New issues come and old issues go. They are trying to fight to get welfare case workers in Montreal to meet their clients before they attribute welfare and not to have it done in a call centre in the Gaspésie. They are trying to make it easier for tenants to complain and not so quick for landlords to evict tenants. The poor working condition of domestic workers, and temporary agencies are also some important problems which other organizations have been dealing with.
And residents themselves come and go. The majority of residents of Côte-des-Neiges have not been there for more than five years. Many immigrants place themselves there only temporarily while waiting for the arrival of the American dream….
“You can see immigrants and their stores getting larger and larger. And then they pinch their pennies and save as much as they can to buy a house in the suburbs, in DDO or on the West Island,” explains Laine.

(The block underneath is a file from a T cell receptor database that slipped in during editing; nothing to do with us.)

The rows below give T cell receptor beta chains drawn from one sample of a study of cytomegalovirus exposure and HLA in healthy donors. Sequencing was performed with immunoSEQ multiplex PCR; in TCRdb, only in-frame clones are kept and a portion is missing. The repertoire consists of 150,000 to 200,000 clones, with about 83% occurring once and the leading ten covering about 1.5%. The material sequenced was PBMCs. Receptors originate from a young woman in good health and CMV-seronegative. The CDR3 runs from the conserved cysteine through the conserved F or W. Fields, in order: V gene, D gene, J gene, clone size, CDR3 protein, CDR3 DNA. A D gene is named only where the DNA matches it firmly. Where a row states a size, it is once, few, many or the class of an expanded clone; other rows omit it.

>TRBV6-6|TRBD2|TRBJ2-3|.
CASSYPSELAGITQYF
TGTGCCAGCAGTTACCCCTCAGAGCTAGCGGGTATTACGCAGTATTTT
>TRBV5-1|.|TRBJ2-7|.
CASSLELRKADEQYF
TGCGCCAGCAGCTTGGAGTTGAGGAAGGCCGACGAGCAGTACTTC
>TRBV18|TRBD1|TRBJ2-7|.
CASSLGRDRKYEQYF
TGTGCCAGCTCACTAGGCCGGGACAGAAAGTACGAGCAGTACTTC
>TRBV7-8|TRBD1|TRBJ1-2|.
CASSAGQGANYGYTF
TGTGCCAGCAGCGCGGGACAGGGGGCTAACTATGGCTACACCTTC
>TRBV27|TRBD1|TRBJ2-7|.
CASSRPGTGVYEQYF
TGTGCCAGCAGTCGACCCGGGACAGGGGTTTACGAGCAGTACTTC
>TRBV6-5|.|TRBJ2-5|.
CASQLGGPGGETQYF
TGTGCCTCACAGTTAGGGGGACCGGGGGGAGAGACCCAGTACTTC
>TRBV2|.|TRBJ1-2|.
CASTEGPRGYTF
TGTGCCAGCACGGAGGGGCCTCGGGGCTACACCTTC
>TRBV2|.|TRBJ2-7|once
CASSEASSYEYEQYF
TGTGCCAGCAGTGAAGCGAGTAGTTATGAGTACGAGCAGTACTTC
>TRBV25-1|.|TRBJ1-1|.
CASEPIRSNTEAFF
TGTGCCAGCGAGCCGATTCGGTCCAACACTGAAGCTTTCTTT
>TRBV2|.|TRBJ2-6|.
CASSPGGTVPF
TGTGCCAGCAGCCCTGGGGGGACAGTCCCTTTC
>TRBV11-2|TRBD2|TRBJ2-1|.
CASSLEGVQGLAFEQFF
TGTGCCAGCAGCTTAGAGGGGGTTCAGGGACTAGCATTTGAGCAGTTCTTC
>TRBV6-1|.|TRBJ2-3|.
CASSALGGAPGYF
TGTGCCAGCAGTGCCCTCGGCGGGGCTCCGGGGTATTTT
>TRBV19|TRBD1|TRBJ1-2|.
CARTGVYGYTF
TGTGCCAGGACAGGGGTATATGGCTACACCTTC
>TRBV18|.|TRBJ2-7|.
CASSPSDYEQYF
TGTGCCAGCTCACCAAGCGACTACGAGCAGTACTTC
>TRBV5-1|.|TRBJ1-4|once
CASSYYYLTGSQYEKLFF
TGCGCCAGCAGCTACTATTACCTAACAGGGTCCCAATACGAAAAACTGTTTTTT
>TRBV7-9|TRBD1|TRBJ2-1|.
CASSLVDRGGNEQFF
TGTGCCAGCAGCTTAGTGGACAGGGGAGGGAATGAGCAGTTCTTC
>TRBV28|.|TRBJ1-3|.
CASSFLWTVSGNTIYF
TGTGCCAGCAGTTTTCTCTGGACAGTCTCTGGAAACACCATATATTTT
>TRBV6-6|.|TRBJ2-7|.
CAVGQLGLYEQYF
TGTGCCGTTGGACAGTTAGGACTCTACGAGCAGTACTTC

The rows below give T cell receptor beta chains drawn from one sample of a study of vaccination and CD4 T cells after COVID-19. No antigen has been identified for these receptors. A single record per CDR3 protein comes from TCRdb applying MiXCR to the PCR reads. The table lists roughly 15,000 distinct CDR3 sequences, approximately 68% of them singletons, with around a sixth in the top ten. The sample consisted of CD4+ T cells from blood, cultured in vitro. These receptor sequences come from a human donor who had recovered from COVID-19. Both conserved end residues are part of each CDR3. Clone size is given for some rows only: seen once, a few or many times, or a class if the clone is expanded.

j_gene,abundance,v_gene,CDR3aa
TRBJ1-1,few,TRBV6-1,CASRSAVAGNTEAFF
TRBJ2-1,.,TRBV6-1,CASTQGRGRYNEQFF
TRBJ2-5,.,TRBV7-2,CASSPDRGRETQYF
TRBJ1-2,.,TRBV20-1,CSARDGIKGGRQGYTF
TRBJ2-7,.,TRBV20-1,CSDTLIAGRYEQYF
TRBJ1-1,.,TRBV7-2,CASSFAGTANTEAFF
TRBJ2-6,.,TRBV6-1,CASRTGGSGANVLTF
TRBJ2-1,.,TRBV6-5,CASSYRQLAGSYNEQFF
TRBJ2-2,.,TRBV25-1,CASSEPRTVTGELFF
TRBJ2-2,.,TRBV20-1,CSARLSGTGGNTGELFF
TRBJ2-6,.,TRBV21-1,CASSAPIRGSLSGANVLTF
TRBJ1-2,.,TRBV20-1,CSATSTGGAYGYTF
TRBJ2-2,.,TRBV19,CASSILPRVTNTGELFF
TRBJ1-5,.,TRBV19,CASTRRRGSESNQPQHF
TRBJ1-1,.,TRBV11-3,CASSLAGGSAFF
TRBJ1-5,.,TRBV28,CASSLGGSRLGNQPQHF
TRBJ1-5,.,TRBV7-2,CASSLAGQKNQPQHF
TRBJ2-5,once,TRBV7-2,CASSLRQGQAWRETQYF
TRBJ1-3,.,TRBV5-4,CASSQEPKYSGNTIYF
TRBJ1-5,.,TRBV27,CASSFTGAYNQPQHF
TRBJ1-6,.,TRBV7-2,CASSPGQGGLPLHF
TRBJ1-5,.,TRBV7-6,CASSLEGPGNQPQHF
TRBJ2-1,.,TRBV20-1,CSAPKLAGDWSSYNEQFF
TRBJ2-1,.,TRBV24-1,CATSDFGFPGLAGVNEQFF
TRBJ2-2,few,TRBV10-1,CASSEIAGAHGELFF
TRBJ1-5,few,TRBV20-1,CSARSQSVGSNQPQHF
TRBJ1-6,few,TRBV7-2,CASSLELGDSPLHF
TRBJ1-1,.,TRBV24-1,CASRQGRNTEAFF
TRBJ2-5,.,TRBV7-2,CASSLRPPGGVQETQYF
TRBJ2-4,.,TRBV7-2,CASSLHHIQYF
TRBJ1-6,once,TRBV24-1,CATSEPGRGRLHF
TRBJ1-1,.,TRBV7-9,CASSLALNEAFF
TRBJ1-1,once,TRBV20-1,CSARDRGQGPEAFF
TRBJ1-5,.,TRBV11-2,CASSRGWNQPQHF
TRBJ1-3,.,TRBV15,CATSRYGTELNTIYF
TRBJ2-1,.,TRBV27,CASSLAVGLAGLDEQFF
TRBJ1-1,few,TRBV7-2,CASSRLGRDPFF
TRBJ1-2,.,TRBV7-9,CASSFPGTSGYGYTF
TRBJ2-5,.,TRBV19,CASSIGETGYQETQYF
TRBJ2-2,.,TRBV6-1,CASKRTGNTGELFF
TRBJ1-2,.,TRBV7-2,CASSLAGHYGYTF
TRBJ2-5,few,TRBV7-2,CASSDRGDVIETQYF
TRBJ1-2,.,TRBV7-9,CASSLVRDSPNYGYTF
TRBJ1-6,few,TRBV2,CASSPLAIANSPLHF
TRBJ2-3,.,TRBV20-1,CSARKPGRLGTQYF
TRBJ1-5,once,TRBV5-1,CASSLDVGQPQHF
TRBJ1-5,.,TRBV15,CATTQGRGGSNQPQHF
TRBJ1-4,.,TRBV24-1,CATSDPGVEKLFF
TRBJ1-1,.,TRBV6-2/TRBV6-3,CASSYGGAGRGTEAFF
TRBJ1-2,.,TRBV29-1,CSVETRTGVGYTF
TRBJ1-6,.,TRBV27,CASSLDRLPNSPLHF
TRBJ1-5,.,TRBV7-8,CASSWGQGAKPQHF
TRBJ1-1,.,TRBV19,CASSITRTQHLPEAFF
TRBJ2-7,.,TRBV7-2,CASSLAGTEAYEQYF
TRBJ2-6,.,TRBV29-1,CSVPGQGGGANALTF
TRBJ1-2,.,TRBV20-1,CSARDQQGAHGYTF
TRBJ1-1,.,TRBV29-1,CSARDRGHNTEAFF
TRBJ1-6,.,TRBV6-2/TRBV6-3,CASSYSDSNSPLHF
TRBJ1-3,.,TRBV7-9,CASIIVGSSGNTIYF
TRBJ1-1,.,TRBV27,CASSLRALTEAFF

Jegatheeswaren agrees, “Now, in Côte-des-Neiges, there are very few Tamils. They have all moved out, you know, to the West Island. They have bought properties, there.”
But Laine says, “Some stay because the city is so conducive to their life and they set up their own community organizations.”
Jegatheeswaren , Taub and Laine would definitely be part of this group. Jegatheeswaran would never consider leaving. She furrows her brow at the thought.
“No! No! No!” she exclaims. “I LOVE Côte-des-Neiges It is becoming congested, but it is becoming a lot more lively. Look at it. You are never alone. At home, you have nobody, You haven’t gone out for days and then suddently you come out and Oh my God, you belong here! To this community! That is how I feel.”
Sujata Dey is a community activist and journalist living in Montreal. She is member of the Project Genesis Anti-Poverty Committee.